Solar energy has been among the fastest-growing sources of power generation in the U.S. in recent years, catapulting from 1.2 billion kilowatt-hours (kWh) of generation in 2010 to over 90.1 billion kWh in 2020. While that's still just a small slice of the overall energy mix (2% of all U.S. electricity in 2020, according to the U.S. Energy Information Administration), the rate of growth is accelerating. The EIA forecasts that by 2022, solar capacity installations will outpace wind capacity installations for the first time on record after wind turbines had a huge head start.
The COVID-19 pandemic and ensuing economic downturn of 2020 led to equipment shortages and other hardships for the solar industry. However, forecasts show the industry is primed for a resurgence in 2021 and beyond. In the first quarter of 2021 alone, solar installations are ramping up at a record pace and experienced a 46% year-over-year increase compared with the first quarter of 2020.
As 2021 continues to look like a prime year for solar power in the United States, which states are leading the charge? We can look to the recently released U.S. Solar Market Insight Report® from the Solar Energy Industries Association (SEIA) for some answers.
Top 10 States for Solar Energy
The Solar Market Insight Report included a ranking of the top states across the country based on the total amount of solar electric capacity installed and in operation as of the end of the first quarter of 2021. To put it into context, SEIA figures also include the equivalent number of homes that can be powered by that solar capacity in the individual state.
Here are the current leaders for solar power in the U.S.:
|State||Cumulative Solar Capacity (Megawatts)||Equivalent Number of Homes Supplied by Solar Energy|
On this leaderboard, some states show up that would be expected — California has long been the solar king, and they don't call Florida the Sunshine State for nothing — while other states represent surprising emerging solar hotbeds. For example, you may be surprised to see some smaller, northeastern states like Massachusetts and New Jersey beating out the field. But these results go to show it's not just about land space and the natural sunshine; the policies and economics driving these installations are just as impactful.
2021 Top States for New Solar Installation
With the solar market really exploding in recent years, traditional solar stalwarts like Arizona and Nevada are being actively challenged by some emerging contenders.
Specifically looking at where solar installations were most active during the first quarter of 2021, the SEIA report finds the following were the top states for solar installations from January through March:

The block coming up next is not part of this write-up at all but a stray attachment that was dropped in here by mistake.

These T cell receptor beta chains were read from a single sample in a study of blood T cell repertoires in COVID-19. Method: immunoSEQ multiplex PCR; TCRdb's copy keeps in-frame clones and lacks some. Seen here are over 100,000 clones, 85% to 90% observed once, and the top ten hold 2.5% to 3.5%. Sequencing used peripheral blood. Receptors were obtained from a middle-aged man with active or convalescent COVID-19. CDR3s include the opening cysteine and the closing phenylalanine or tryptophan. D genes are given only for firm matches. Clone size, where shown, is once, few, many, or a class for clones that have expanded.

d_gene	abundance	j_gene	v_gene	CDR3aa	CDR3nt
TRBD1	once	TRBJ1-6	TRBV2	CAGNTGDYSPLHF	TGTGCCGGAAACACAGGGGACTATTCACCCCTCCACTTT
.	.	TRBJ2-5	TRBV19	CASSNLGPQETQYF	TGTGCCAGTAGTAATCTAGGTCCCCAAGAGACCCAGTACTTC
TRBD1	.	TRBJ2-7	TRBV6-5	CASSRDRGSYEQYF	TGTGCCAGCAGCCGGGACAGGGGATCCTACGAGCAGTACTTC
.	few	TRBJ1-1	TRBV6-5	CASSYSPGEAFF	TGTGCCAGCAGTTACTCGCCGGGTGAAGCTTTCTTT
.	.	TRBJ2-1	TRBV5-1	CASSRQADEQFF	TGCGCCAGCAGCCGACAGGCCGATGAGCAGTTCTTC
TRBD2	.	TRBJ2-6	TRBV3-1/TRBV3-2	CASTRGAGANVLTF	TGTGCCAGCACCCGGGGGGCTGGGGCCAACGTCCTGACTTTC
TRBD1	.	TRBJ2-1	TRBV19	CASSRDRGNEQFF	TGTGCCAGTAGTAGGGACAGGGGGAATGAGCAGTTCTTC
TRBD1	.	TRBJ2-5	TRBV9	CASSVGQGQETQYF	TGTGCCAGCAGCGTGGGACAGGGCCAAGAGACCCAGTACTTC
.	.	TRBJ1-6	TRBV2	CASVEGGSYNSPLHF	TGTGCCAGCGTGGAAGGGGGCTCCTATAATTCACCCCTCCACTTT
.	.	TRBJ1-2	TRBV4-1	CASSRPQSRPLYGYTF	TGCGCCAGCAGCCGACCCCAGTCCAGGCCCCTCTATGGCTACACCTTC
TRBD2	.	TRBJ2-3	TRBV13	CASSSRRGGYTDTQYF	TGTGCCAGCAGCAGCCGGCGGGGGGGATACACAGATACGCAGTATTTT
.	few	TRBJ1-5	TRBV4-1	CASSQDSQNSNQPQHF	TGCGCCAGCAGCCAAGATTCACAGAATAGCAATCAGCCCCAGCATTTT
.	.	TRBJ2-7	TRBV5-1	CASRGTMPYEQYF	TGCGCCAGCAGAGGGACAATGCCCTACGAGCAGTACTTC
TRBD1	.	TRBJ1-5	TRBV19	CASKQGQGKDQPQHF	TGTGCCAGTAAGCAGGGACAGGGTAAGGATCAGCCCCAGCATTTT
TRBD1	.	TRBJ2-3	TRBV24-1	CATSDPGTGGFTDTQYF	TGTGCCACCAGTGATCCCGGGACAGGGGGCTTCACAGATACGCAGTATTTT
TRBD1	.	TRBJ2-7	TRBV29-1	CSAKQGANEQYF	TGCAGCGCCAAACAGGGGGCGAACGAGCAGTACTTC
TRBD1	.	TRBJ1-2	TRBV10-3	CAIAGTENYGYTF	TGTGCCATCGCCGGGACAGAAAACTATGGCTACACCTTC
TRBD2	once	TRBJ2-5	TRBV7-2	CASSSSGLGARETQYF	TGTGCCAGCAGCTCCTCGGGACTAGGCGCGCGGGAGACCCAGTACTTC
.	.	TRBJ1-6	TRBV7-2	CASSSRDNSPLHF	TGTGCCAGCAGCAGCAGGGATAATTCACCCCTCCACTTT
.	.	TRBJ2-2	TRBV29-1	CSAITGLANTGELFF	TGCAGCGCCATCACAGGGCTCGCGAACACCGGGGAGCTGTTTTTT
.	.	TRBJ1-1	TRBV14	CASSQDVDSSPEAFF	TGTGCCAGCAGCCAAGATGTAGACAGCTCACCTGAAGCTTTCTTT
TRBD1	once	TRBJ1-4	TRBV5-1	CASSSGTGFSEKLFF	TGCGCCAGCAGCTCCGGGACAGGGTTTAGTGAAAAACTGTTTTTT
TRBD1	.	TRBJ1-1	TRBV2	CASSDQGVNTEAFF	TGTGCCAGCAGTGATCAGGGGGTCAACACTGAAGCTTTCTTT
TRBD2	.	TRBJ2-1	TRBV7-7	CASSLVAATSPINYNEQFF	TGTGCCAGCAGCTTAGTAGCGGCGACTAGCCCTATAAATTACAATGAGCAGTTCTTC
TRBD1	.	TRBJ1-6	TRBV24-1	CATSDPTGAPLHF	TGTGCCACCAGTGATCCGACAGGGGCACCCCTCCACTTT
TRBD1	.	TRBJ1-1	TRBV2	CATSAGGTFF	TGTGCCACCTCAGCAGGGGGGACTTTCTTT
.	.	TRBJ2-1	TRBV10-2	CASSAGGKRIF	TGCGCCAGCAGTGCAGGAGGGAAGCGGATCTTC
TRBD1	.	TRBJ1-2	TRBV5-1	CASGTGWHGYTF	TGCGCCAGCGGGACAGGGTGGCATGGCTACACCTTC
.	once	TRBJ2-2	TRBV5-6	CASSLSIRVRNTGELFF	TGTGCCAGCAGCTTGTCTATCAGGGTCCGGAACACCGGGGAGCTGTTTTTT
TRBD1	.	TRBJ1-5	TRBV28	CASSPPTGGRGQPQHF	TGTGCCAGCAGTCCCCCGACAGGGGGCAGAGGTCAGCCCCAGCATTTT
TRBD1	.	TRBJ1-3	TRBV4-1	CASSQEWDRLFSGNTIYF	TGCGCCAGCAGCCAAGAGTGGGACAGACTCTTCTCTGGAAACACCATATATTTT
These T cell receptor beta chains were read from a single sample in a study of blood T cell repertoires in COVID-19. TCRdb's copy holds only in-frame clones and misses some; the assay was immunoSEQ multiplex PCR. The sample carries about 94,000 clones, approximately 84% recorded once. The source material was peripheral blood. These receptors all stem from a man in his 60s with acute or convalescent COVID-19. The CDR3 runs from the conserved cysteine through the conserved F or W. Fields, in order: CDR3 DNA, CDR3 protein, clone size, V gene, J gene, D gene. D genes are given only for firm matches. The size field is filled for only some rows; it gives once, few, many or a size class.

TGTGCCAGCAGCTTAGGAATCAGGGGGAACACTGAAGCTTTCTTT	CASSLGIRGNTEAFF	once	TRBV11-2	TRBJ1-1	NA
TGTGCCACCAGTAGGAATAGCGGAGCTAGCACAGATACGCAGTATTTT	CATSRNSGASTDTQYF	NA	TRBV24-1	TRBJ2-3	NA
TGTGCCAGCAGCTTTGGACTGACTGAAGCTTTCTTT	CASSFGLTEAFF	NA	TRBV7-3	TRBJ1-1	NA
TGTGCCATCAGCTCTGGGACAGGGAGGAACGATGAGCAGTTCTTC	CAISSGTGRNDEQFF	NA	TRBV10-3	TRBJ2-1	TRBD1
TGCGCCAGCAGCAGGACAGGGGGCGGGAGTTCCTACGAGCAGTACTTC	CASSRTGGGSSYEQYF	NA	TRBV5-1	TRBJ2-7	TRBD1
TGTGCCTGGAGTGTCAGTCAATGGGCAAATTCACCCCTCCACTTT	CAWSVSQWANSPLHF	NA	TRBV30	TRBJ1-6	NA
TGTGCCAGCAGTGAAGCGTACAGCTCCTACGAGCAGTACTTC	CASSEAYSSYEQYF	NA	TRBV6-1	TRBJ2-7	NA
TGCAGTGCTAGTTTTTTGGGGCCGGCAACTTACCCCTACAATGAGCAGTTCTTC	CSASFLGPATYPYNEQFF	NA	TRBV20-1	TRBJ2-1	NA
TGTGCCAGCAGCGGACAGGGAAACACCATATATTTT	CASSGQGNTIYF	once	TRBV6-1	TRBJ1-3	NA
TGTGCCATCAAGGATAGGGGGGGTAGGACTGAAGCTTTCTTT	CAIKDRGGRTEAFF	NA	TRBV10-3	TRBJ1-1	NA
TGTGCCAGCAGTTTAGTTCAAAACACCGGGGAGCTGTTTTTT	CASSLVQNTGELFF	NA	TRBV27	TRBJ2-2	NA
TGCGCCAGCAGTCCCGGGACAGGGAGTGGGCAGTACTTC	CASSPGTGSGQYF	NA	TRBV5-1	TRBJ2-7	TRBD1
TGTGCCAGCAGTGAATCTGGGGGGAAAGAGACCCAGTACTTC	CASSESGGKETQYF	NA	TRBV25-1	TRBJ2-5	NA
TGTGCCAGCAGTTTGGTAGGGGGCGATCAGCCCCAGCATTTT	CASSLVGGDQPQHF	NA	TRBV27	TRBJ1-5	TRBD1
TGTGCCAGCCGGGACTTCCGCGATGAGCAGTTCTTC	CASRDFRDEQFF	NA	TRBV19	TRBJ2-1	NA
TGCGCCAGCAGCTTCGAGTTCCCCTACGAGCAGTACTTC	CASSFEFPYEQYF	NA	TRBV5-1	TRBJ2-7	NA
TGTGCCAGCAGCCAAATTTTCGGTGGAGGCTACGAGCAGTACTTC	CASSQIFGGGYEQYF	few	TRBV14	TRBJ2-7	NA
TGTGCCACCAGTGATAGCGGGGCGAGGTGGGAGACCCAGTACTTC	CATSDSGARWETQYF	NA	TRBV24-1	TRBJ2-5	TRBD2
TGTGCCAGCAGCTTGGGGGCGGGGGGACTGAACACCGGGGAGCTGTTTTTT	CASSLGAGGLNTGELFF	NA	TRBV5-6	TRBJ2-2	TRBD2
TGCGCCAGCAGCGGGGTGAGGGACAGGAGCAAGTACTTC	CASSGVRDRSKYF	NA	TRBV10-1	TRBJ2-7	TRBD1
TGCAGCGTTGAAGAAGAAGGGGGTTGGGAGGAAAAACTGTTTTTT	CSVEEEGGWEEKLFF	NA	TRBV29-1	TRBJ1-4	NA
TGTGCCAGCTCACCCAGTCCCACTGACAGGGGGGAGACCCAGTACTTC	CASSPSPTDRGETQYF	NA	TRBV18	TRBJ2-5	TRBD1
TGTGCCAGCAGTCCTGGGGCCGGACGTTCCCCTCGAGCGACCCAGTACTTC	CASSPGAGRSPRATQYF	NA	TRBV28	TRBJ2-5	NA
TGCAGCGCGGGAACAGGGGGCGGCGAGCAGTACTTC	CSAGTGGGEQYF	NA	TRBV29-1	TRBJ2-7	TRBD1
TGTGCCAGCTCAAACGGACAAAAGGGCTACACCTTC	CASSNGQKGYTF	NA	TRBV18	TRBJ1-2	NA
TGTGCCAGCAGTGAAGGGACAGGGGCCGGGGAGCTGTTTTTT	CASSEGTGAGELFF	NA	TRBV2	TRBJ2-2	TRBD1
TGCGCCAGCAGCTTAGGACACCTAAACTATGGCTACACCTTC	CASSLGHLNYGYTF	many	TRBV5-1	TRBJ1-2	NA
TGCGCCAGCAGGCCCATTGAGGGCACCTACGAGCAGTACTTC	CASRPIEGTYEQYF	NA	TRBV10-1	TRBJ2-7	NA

On top, Texas added 1,525 megawatts (MW) of capacity, which is equivalent to 45% of the capacity installed in the state during all of 2020 and represents 16% of the state's cumulative capacity to date. California added 563 MW of capacity, equivalent to 14% of the capacity installed in 2020 and 2% of the state's cumulative capacity. Florida added 525 MW of capacity, which is 19% of the capacity installed during 2020 and 7% of the state's total capacity.
Compare the above list with the top 5 states for solar installations for all of 2020:
- North Carolina
A few compelling trends become evident when looking at the above numbers. First, it's never too late to become a solar leader. While Florida is in the top five of cumulative capacity today, and given its sunny reputation that result may not seem surprising, the truth is that 47% of that capacity has been added since the beginning of 2020. In just over a years' time, Florida nearly doubled its total solar capacity.
Another important trend to recognize is that geography alone doesn't decide whether a state will be a solar leader. Mid-Atlantic states like Virginia and North Carolina or Midwestern states like Indiana wouldn't necessarily be the first most would guess as being solar powerhouses, but thanks to policies like North Carolina's generous Solar Property Tax Exemption, Virginia's allowance for net metering and Indiana's solar easement laws, residents of these states are enjoying solar power on their homes in record numbers.
Where Does Your State Rank for New Solar Installation?
So, are you living in a state that's leading the way on solar or one that has some ground to make up? Factors to consider when looking at why some states are making more progress than others will include the types of policies in place, the availability of rooftops on which solar can be installed, the appetite for new energy generation and even the state's seasonal solar irradiance.
Taking all of those factors into account, here's where each state stands in SEIA's recently published rankings:
Here's how each state's Q1 2021 ranking compares to how it ranked for total solar installations in 2020:
for Q1 2021
for Total 2020
|Puerto Rico and other U.S. territories||25||33|